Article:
I think that lots of time people get distracted by origin stories (as in evolutionary cases) and thereby forget the reality of the proximal stuff that the origin stories are attempting to explain. So, whether my feelings are products of evolutionary forces, fairy dust, or the decisions of some creator, it looks like my feelings are still at least proximal causes of what is going on. So, explanation and not debunking.

Of course, one can be threatened by the idea that we aren't ultimate causes of things, but that's another ball of wax . . .

Tamler Sommers said...

Jordon, you put that nicely. I agree with you and that's what I would tell Ashley. But I wonder if she could still reasonably insist that it was nevertheless is not real love.

Manuel, thanks, that's helpful. I hate to get all thought-experimenty on you but what if I learn that I was hypnotized to feel love for someone. I still have all the feelings, desires, regard for the person--they are doing the proximal causal work--but doesn't that origin story debunk my belief that I TRULY love her?

If the answer is yes, I'd suggest it's because my preconception about the origin of my love was completely different from what the origin turned out to be. But then, couldn't the same be said for Ashley?

Michael Metzler said...

This is a great way to approach the recent clash between the new atheism (e.g. Sam Harris and Christopher Hitchens) and the Christian responses. Both sides focus on the problem of which practice and view mitigates genuine morality. The atheist has taken the offensive. Not only does biological evolution (and absent God) not debunk morality, such a view helps get genuine morality right. Religion, and all the delusional narrative frameworks supporting religious morality, is in fact a moral poison, rather than a necessary moral framework. The theist claims (in a way similar to C.S. Lewis' version of the moral argument) that the atheist has unwittingly debunked morality (including 'love') altogether, now lacking the assumptions that make morality intelligible.

The threat and fear that theists feel when considering natural explanations is ubiquitous, as evidenced in this contemporary clash (I went through this myself), and so I very much look forward to this series!

Eddy Nahmias said...

Tamler, your hypnosis case adds another factor that may explain why it would debunk your love in a way that the evolutionary story need not. Hypnosis presumably works "around you" in the sense that we assume you would not love the person on your own. The evolutionary story works "through you" in the sense that we should recognize that it helps to explain why you do love the person on your own. It may take a revision of Ashley's theory of the underlying nature of her love, but learning that the underlying nature is natural rather than supernatural does not seem to take away anything essential about her love--i.e., the relevant feelings, beliefs, and (importantly) reasons it involves and the behaviors it motivates. This account gets trickier if Ashley rejects that she and her feelings are the product of biological processes as much as she would reject her feelings being the product of hypnosis.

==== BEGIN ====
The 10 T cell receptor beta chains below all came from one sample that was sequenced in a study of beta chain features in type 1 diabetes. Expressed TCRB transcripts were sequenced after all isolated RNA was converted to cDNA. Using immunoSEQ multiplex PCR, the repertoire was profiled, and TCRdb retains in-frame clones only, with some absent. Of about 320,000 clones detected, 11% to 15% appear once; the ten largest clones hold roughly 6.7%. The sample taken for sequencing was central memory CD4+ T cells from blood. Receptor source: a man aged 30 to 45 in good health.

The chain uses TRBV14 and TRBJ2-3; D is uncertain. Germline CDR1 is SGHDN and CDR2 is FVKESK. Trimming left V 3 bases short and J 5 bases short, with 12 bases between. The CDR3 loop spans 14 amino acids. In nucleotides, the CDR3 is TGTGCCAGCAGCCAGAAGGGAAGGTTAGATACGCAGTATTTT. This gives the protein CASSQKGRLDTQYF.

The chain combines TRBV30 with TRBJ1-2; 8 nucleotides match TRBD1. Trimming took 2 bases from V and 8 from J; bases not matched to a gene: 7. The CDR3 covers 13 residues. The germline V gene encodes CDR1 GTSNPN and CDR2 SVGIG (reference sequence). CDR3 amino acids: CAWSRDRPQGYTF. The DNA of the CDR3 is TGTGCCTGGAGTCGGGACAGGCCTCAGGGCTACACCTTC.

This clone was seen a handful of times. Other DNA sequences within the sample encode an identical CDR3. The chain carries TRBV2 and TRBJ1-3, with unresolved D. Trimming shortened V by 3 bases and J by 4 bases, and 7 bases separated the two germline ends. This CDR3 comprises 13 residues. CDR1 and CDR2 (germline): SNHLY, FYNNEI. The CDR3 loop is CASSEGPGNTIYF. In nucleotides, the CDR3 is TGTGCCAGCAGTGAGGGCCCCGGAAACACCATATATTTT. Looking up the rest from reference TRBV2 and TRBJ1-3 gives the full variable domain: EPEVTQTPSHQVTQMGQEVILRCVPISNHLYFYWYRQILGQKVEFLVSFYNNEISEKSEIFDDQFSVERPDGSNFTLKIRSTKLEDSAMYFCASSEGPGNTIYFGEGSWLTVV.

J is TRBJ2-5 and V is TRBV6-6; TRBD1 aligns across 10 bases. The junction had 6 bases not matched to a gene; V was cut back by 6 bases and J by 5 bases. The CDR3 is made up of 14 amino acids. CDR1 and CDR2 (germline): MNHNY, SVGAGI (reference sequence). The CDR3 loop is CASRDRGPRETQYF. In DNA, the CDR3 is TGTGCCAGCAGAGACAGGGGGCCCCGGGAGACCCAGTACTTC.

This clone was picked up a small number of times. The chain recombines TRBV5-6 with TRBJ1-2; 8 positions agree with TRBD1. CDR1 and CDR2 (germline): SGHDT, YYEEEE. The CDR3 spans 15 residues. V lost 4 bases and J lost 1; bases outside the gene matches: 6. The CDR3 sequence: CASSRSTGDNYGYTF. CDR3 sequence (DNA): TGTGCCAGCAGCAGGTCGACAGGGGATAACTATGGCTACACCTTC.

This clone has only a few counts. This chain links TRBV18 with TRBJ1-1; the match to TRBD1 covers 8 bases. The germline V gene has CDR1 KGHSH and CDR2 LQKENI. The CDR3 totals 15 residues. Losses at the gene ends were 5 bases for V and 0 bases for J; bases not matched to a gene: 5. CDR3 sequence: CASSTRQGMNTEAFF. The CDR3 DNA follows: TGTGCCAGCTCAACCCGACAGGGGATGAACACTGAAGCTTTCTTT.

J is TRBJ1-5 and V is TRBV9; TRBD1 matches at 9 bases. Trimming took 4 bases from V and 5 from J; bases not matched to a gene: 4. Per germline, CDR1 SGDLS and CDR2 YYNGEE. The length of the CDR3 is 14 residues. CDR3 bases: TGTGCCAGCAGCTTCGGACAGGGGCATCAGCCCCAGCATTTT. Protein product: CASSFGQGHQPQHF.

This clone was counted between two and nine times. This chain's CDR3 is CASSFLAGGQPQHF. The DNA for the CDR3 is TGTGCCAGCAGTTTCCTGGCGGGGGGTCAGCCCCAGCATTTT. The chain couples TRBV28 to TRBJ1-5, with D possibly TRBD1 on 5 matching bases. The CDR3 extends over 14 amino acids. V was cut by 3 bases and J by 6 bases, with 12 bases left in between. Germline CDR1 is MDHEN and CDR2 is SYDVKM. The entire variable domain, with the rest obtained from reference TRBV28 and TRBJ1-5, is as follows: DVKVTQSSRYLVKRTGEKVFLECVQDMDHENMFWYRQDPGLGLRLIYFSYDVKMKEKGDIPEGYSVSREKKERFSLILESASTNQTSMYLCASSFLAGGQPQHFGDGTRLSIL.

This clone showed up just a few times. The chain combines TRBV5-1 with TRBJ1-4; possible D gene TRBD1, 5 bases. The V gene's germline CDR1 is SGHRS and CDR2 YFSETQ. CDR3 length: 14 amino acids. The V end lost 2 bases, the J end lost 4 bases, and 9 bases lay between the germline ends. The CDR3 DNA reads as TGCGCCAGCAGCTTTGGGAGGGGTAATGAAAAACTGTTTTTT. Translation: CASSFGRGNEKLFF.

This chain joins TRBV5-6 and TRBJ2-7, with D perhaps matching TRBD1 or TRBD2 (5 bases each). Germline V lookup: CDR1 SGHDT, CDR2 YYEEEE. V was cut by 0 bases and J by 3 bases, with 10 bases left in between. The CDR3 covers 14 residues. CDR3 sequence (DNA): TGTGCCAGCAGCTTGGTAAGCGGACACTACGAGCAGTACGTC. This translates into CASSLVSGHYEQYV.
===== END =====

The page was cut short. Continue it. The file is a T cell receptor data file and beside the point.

Tamler Sommers said...

Eddy, thanks. It'll be interesting to see if those criteria work for moral beliefs and intuitions, many of which might also be a product of natural selection working "through" the agent. I'm going to think about that before my next post.

Michael, another connection between this and the theist/atheist debate involves recent attempts (e.g. by Dennett) to explain away the belief in God by appeal to mechanistic evolutionary accounts. My sense is that this type of debunking strategy is more promising in the theism case than it is in the metaethics case. But I need to figure out exactly why.

Brandon said...

One thing that I think that's worth keeping in mind is that an explanation can be more or less generic and more or less complete. For instance, the claim that A loves B because of the particular group of neurons firing leaves a lot out -- e.g., the fact that B exists, has such-and-such relationship to A, etc. -- and the claim that A loves B because it is a feeling that has been naturally selected for is a very generic explanation, applying to a massive numbers of things that are, in their particular details, fairly diverse. Ashley's particular love for her child or partner is bound up in all sorts of experiences with her child or her partner, and none of these get dealt with at all in explanations like these.

So I think one could view Ashley's protest as coming from a view of the situation in which it looks like the more generic explanation is being put forward as if it were a competitor to the explanation that deals with the particulars. Depending on the context, this could be an accurate assessment of what someone is trying to do; or it could be a mere confusion on Ashley's part.

(Although my intuitions here might be skewed by the fact that I have difficulty seeing natural selection as an explanation for someone's actual love for someone; it seems to me to be an explanation of why Ashley has the biological capacities required for love, i.e., of her being able to love, but not of her actual loving. So I think Ashley is broadly right on this particular point; essentially what she is doing is protesting a category mistake, and I think there's some case to be made that this would often be a category mistake. -- I say 'often' because I think it would depend very much on very particular details about how the explanation was actually applied.)